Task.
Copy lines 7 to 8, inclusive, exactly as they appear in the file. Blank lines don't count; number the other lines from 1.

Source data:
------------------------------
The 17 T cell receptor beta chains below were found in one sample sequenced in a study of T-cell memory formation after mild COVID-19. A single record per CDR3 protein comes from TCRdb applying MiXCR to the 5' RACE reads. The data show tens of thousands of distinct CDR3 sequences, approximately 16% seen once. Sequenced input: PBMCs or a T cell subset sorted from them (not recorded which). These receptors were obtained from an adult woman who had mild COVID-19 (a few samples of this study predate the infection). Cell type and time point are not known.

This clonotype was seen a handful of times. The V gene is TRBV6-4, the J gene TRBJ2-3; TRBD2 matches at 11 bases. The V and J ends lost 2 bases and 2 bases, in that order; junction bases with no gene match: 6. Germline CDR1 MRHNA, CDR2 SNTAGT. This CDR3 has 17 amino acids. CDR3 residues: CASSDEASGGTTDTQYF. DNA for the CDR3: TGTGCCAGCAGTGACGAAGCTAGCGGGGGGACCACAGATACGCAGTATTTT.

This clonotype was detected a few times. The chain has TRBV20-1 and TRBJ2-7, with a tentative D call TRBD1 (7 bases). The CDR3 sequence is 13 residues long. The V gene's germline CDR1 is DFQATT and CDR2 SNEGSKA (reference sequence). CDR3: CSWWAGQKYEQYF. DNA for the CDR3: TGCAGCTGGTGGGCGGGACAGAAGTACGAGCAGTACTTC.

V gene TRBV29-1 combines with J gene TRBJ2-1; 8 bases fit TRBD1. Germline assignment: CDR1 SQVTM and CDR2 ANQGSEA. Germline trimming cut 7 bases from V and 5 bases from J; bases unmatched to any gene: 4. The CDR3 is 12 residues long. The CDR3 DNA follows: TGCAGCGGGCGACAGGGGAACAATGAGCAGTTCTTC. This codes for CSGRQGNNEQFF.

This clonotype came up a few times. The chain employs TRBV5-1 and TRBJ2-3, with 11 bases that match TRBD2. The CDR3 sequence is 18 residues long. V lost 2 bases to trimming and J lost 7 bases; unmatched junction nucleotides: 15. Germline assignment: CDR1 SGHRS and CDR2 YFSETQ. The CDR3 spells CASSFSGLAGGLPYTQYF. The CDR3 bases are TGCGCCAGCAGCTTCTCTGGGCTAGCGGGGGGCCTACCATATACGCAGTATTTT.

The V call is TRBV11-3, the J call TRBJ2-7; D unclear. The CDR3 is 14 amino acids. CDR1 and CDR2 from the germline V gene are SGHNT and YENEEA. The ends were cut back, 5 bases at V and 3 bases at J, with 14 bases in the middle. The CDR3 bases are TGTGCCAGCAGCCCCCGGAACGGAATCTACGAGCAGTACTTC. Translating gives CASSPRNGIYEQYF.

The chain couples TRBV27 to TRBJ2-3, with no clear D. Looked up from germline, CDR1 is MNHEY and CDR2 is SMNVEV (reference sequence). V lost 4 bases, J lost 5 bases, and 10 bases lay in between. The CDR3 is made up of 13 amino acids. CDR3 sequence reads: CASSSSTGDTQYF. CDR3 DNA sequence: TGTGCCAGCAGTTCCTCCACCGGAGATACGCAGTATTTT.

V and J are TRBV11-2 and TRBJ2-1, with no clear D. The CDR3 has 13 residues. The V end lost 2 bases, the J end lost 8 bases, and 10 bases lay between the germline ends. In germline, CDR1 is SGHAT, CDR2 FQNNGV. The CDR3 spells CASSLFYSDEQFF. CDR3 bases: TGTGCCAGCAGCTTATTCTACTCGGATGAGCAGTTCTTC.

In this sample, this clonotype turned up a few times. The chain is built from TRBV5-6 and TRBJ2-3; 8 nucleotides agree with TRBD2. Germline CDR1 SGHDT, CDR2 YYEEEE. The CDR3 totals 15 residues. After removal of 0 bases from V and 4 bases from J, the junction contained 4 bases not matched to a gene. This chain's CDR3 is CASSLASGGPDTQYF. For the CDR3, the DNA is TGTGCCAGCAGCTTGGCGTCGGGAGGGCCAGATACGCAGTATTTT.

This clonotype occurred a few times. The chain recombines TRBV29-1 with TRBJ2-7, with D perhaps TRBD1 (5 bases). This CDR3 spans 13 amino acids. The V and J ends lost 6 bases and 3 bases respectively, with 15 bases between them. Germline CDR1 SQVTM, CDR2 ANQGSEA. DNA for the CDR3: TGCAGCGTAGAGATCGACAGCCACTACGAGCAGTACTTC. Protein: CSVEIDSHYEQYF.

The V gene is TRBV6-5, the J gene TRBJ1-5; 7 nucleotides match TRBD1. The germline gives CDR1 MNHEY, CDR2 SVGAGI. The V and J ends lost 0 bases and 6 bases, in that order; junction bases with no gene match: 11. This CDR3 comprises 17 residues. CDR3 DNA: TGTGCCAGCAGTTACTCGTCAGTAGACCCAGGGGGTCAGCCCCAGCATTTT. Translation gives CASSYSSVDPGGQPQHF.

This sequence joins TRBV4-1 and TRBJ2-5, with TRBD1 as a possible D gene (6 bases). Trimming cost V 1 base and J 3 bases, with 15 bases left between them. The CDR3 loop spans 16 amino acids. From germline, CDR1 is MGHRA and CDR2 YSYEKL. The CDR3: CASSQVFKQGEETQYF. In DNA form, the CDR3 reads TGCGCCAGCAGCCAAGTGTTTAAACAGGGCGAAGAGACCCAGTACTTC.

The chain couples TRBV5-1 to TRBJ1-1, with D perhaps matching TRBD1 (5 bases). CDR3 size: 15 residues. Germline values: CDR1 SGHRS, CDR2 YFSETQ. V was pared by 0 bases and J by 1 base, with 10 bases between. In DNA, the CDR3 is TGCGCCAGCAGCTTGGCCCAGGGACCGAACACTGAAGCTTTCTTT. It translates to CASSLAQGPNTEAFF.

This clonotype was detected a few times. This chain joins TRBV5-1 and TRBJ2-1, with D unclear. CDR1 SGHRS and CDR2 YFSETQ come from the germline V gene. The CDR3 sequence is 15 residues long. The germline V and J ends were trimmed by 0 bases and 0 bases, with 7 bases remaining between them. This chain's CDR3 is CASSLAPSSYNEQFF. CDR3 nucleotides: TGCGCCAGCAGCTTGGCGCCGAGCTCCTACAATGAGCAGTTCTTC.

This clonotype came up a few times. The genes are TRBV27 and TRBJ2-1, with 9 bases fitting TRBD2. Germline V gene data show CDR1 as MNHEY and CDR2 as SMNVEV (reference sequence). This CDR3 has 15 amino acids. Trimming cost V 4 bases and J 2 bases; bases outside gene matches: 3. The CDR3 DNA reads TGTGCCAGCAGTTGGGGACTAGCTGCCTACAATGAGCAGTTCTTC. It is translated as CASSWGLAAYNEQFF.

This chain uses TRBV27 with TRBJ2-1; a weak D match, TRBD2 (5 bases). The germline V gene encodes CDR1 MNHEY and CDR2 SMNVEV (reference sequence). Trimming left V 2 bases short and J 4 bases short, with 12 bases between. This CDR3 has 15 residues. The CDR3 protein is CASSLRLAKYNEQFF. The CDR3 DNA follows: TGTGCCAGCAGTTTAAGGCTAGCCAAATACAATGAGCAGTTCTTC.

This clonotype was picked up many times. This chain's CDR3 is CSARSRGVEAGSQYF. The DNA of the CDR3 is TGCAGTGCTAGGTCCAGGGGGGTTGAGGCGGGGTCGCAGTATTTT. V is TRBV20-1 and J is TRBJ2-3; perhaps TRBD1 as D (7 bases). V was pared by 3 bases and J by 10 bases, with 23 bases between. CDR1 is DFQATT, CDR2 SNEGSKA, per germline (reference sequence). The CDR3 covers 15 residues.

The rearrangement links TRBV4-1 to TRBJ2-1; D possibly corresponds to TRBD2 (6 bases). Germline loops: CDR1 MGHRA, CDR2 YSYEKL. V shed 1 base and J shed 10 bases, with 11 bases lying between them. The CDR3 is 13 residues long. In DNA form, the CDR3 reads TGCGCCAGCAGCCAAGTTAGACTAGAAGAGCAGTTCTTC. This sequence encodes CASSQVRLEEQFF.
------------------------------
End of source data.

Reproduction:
The chain couples TRBV27 to TRBJ2-3, with no clear D. Looked up from germline, CDR1 is MNHEY and CDR2 is SMNVEV (reference sequence). V lost 4 bases, J lost 5 bases, and 10 bases lay in between. The CDR3 is made up of 13 amino acids. CDR3 sequence reads: CASSSSTGDTQYF. CDR3 DNA sequence: TGTGCCAGCAGTTCCTCCACCGGAGATACGCAGTATTTT.

V and J are TRBV11-2 and TRBJ2-1, with no clear D. The CDR3 has 13 residues. The V end lost 2 bases, the J end lost 8 bases, and 10 bases lay between the germline ends. In germline, CDR1 is SGHAT, CDR2 FQNNGV. The CDR3 spells CASSLFYSDEQFF. CDR3 bases: TGTGCCAGCAGCTTATTCTACTCGGATGAGCAGTTCTTC.